18 April 2004

India wants US not to humiliate VIP fingers

18 April 2004
The Times of India

India wants US not to humiliate VIP fingers


NEW DELHI: The Vajpayee government is unhappy with the new US policy of fingerprinting foreign visitors, including Indians on arrival. But unlike Brazil and China - which have begun retaliating against US visitors, India is only seeking to exempt its VIP and VVIP travellers from the humiliating requirement.

Last week, senior officials from the external affairs ministry met diplomats in the US embassy here to seek "clarifications" about a key grey area in the fingerprinting rule: what happens to holders of diplomatic passports?

As matters stand, the only exception permissible under the new US statute is for diplomatic passport holders travelling on official work.

It means that if external affairs minister Yashwant Sinha were to fly in to New York on personal business - say, to visit relatives - he would have to leave behind at JFK airport a freshly minted set of fingerprints.

The same would be true of the Chief Justice of India, or indeed any one of the huge tribe of VIPs and VVIPs that populate this land of ours.

"We have sought some clarifications on this issue," a senior Indian official told Times News Network. "Our embassy in Washington has also raised some questions. Let us see what they say."

Earlier this month, the Chinese government became the second country, after Brazil, to announce it would take retaliatory measures against the US for fingerprinting most Chinese visitors to that country.

According to Xinhua news agency, the measures include granting ordinary visas and levying a visa fee for US diplomatic passport holders travelling for personal purposes.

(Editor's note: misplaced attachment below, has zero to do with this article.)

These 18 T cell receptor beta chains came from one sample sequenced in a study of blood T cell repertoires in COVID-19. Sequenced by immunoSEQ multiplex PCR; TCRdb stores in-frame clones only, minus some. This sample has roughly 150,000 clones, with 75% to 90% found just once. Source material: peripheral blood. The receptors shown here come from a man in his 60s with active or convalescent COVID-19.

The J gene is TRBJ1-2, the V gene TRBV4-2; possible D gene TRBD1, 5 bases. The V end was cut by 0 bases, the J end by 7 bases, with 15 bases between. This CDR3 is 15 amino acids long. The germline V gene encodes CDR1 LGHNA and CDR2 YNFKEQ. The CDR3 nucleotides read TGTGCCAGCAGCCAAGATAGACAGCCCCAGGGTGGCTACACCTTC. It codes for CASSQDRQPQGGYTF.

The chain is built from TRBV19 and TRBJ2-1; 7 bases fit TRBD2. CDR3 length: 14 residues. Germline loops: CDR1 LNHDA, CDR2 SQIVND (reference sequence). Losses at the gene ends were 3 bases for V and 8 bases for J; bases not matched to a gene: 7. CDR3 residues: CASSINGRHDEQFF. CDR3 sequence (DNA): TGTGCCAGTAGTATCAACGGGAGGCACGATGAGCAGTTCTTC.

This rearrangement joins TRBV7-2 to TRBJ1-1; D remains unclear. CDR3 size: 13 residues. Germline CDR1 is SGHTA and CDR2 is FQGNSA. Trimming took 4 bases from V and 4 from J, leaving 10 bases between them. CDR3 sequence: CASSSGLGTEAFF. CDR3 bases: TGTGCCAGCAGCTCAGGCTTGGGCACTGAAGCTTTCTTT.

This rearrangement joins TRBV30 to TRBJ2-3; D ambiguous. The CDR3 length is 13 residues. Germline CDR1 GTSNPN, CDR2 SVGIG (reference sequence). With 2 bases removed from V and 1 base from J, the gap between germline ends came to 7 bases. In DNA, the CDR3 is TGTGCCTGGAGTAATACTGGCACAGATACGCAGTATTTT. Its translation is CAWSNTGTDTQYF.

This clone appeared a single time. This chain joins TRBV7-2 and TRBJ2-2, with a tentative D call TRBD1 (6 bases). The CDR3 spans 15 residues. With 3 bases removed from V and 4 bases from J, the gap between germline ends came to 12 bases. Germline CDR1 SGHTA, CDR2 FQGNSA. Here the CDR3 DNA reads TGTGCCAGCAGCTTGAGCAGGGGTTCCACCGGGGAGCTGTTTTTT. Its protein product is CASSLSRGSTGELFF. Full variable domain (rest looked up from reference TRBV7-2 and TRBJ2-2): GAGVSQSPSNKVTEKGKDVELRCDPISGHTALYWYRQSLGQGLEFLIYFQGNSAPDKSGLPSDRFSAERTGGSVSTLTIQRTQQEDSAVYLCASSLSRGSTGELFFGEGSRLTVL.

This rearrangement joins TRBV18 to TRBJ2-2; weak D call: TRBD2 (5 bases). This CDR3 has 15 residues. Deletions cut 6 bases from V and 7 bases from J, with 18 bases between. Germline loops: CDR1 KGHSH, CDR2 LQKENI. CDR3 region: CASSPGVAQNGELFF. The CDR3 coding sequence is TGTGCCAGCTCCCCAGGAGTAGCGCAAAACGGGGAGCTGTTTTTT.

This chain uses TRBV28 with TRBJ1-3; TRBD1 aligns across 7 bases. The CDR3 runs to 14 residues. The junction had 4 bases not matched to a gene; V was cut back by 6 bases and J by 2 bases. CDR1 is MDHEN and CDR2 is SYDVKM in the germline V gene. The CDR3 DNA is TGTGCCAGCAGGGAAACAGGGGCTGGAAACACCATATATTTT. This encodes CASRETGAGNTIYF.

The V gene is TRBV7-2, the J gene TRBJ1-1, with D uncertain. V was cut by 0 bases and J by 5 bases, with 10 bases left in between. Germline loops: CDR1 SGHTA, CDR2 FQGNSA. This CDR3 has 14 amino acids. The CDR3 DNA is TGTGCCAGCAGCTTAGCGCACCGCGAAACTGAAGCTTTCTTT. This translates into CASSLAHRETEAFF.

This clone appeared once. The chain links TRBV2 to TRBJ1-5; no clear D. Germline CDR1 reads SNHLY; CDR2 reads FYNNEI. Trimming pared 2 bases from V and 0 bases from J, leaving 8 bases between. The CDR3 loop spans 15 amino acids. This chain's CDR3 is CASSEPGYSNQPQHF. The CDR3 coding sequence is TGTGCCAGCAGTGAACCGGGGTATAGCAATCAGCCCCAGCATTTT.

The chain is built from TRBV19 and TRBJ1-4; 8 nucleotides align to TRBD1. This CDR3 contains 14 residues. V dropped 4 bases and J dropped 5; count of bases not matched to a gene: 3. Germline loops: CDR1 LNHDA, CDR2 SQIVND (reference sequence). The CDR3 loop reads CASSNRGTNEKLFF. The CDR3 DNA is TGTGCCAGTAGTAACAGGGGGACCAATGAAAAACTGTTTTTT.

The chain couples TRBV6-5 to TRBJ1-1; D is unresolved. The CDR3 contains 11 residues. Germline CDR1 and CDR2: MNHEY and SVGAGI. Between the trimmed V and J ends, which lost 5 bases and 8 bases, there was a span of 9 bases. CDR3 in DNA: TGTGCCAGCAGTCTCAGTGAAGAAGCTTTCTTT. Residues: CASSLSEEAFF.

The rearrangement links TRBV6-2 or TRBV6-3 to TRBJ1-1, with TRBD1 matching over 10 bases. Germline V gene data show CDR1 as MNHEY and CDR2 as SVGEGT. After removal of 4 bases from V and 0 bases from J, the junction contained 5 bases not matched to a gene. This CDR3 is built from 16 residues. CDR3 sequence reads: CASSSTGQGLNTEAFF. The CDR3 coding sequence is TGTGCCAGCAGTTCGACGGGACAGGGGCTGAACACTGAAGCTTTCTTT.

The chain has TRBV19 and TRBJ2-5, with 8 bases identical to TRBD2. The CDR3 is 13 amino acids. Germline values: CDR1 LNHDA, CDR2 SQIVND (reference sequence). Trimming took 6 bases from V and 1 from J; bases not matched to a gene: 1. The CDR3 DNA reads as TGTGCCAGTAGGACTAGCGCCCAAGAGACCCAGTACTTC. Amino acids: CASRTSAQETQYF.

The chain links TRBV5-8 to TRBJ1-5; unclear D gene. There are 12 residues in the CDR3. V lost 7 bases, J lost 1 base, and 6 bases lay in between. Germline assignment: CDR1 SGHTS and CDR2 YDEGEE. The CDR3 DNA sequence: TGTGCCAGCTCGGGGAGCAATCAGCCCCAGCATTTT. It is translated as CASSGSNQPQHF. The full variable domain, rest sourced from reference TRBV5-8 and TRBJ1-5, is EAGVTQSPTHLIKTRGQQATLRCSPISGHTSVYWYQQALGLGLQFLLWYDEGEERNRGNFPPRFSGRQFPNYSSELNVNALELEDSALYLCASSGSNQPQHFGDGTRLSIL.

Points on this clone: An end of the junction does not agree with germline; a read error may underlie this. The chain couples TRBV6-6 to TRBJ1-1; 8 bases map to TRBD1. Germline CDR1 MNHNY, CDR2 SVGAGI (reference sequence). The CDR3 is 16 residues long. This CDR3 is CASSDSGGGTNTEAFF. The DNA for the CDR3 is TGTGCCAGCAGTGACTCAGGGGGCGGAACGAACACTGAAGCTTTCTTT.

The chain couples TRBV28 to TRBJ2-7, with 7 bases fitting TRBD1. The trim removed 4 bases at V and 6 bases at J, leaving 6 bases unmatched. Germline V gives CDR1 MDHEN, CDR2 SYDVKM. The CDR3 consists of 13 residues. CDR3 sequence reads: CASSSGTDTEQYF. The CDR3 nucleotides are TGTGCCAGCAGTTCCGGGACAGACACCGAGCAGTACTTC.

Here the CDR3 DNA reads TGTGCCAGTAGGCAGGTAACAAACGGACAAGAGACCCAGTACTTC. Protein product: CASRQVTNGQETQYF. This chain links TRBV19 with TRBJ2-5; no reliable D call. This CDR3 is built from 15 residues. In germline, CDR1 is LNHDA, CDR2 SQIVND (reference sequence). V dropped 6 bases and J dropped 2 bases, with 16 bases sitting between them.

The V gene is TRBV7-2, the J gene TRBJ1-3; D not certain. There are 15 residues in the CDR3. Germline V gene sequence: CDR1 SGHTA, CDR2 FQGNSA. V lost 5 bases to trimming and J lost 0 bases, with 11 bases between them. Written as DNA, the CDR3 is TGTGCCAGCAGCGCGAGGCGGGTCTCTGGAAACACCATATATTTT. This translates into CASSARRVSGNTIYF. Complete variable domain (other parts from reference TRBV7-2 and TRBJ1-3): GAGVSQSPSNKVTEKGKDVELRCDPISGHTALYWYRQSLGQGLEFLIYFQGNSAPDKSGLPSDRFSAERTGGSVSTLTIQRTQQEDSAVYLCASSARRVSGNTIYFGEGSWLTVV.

In-person visa interviews may henceforth be required and US citizens can no longer apply for visas on arrival in China. On its part, Brazil has been fingerprinting US visitors since January.

As things stand, however, MEA officials insist India is not going to take any retaliatory action against the US.

Says an official: "Our view is that Indians are not being singled out for fingerprinting, so there is no need for us to react. It is a general US rule. In fact, from October, even visitors from countries like Britain and Japan, who don't require visas to enter the US, will also be fingerprinted on arrival there."

Indian tour operators disagree with the government's approach. "India should not be taken for granted", says one Delhi-based travel agent. "Otherwise tomorrow, Americans will start collecting our fingerprints here itself."

In Indonesia, the government has resorted to retaliation of a different kind to fight against what it feels is Western "finger-pointing" over the alleged dangers of travelling to South-East Asia.

Last week, the Indonesian authorities issued a travel advisory to their citizens urging them to cancel non-essential travel to the UK, citing the heightened threat of a terror attack in London following the Madrid blasts.

Hailing the stand of both Jakarta and Beijing, an Asian travel industry newsletter, Travel Impact Newswire, says that while the Chinese and Indonesian actions will be statistically meaningless in terms of actual visitor movements, "they are, however, symbolically significant... The Chinese are signalling that they may not yet wish to fingerprint and photograph US visitors, partly because they may not have the equipment in place to do so, but they certainly can and will take other 'countermeasures'. In turn, the Indonesians are indicating that if UK advisories against Indonesia are designed to 'protect UK citizens', the Indonesian government has an equal right to protect its citizens by warning them of potential dangers of visiting UK."

The newsletter argues that "if the governments of India and other increasingly powerful developing countries take similar counter-measures, the tables will start turning big time."

However, given the Indian government's primary aim of insulating only its VIPs, a defiant stand is unlikely.

Of course, a big obstacle in securing the exemption from fingerprinting for Indian VIPs is their sheer number.

"There are literally thousands of diplomatic passport holders out there," says an official. "Ex-MPs, former officials, MLAs. Who all will the US exempt?"

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